4:17 PM
Sep 29, 2017
 |  BioCentury  |  Strategy

Bridge to innovation

Why Chinese biopharmas are building beachheads in Boston

While Zai Lab Ltd. has joined the ranks of Chinese biotechs making a splash on NASDAQ, less noticed may be the first wave of China-based players moving into Boston to jump-start their push into novel drug development.

This year has seen Chinese pharmas like Qilu Pharmaceutical Co. Ltd. and Luye Pharma Group Ltd. open R&D operations in the East Coast life sciences hub, viewing the city as a gateway to top-tier translational science and scientific talent as well as potential partners.

According to eight Chinese executives and investors contacted by BioCentury, scientific talent is the primary draw to Boston.

And while investors are pouring huge amounts of capital into China-based companies, domestically discovered innovative assets remain rare, and therefore expensive. Setting up R&D in a region that is richly supported by both VCs and NIH funding means the innovative translational opportunities are plentiful, even if they don’t come at a discount.

“In terms of innovative drug discovery and research, there is still a gap between China and the Western world,” Lijun Wu, an entrepreneur-in-residence at Atlas Venture, told BioCentury. “That is probably one of the major reasons a lot of Chinese companies are setting up shop in the Boston area.”

The companies say they aren’t looking to Boston as a short-cut to snatch up technologies and transfer them back home. Instead, they are viewing their new subsidiaries as the heart of their innovation strategies. Assuming initial success, each of the five companies that spoke to BioCentury has plans to expand.

Moreover the Chinese executives and investors expect to see more domestic Chinese companies follow this group of first movers into Boston.

Boston advantage

June’s entrance of China FDA into the International Council for Harmonisation of Technical Requirements for Pharmaceuticals for Human Use (ICH) is widely viewed as a watershed in the government’s wave of regulatory, reimbursement and data exclusivity reforms to create a globally competitive life science ecosystem in China.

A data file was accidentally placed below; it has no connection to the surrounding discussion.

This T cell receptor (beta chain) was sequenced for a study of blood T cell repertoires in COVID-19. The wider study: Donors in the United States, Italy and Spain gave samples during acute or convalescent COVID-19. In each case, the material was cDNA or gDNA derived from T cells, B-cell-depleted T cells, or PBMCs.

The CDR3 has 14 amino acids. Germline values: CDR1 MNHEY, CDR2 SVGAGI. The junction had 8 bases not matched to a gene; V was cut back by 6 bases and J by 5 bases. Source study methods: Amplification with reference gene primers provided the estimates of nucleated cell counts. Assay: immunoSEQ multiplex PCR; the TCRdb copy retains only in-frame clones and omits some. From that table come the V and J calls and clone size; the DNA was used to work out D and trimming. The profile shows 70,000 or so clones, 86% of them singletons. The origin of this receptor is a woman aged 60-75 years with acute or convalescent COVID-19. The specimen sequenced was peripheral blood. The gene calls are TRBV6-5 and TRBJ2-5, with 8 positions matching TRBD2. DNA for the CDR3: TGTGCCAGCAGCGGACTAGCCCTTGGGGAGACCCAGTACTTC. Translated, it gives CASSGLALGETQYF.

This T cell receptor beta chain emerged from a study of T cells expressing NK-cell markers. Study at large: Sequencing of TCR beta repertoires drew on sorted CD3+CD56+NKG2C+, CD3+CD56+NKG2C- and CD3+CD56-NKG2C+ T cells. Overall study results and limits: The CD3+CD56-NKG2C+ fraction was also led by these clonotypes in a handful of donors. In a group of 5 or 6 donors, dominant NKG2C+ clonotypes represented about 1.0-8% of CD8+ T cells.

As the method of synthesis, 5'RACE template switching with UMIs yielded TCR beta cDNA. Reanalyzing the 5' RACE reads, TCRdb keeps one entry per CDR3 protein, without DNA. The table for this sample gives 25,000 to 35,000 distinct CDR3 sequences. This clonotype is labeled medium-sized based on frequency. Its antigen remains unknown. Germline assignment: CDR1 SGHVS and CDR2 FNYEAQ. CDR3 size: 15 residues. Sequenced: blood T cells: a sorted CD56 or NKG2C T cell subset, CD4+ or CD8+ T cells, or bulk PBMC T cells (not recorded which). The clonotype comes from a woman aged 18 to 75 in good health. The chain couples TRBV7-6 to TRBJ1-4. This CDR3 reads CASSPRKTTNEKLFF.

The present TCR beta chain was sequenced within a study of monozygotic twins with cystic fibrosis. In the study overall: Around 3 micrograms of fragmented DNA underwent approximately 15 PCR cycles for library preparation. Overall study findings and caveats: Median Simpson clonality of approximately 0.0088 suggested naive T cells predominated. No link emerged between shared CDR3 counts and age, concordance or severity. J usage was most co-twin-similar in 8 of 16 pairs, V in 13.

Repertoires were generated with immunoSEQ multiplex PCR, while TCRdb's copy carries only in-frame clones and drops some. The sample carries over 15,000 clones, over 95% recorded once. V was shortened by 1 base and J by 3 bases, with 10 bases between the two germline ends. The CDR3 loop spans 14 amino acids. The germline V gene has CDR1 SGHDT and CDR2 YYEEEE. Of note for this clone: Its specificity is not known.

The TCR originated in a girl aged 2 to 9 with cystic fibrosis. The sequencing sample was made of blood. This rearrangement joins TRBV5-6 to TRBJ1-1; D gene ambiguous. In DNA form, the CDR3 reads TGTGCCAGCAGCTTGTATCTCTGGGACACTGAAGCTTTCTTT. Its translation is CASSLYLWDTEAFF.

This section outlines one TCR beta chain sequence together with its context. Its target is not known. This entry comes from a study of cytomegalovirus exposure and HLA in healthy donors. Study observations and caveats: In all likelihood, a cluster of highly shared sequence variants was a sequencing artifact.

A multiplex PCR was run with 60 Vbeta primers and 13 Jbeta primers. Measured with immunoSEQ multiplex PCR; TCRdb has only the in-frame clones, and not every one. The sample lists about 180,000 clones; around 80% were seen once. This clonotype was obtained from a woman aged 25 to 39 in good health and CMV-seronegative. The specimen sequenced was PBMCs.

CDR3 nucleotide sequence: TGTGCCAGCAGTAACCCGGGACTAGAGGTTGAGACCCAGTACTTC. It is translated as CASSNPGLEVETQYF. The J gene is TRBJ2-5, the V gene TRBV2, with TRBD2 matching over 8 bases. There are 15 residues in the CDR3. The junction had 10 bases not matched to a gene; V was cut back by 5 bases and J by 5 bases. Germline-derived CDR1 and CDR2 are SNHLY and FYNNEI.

The reforms, coupled with an influx of capital, have triggered a growth in biotech start-ups pursuing innovative science, while many domestic pharmas that historically focused on generics or me-toos now want to transform their businesses with novel drug development.

“In recent years there’s been a lot of money that’s wanted to invest in biotech or drug development,” Wu said. “I think it is still in its infancy in a lot of places because it just happened so fast, but there are definitely capital resources and recognition that biotech and drug discovery is really the key. The government is supporting it like crazy.”

The challenge, however, is that innovative translational programs and the pool of scientists to develop them is not growing fast enough to meet domestic demand.

“In China, in terms of the quality of the innovation and the number of novel programs, it still has a gap behind the U.S., for sure,” said Jonathan Zhao of Lilly Asia Ventures.

“If you try to find true innovation in China, the price is often fairly high. The bang for the buck isn’t there. You have more capital, but fewer innovations, so it is supply and demand,” he added. “From an investment point of view, the value is higher in the U.S. You get more bang for your buck in the U.S. for early innovation.”

VcanBio Cell & Gene Engineering Corp. Ltd. decided it needed to establish a beachhead in the U.S. to expand its cell banking business into cell and gene therapy.

The company, which is listed in Shanghai with a market cap of RMB11 billion ($1.7 billion) and has subsidiaries in 25 Chinese provinces, chose Boston to improve its access to the most advanced cell and gene therapy technologies, and to people who have experience developing them.

“The best and the brightest scientists are still in the U.S., including Chinese-Americans.”

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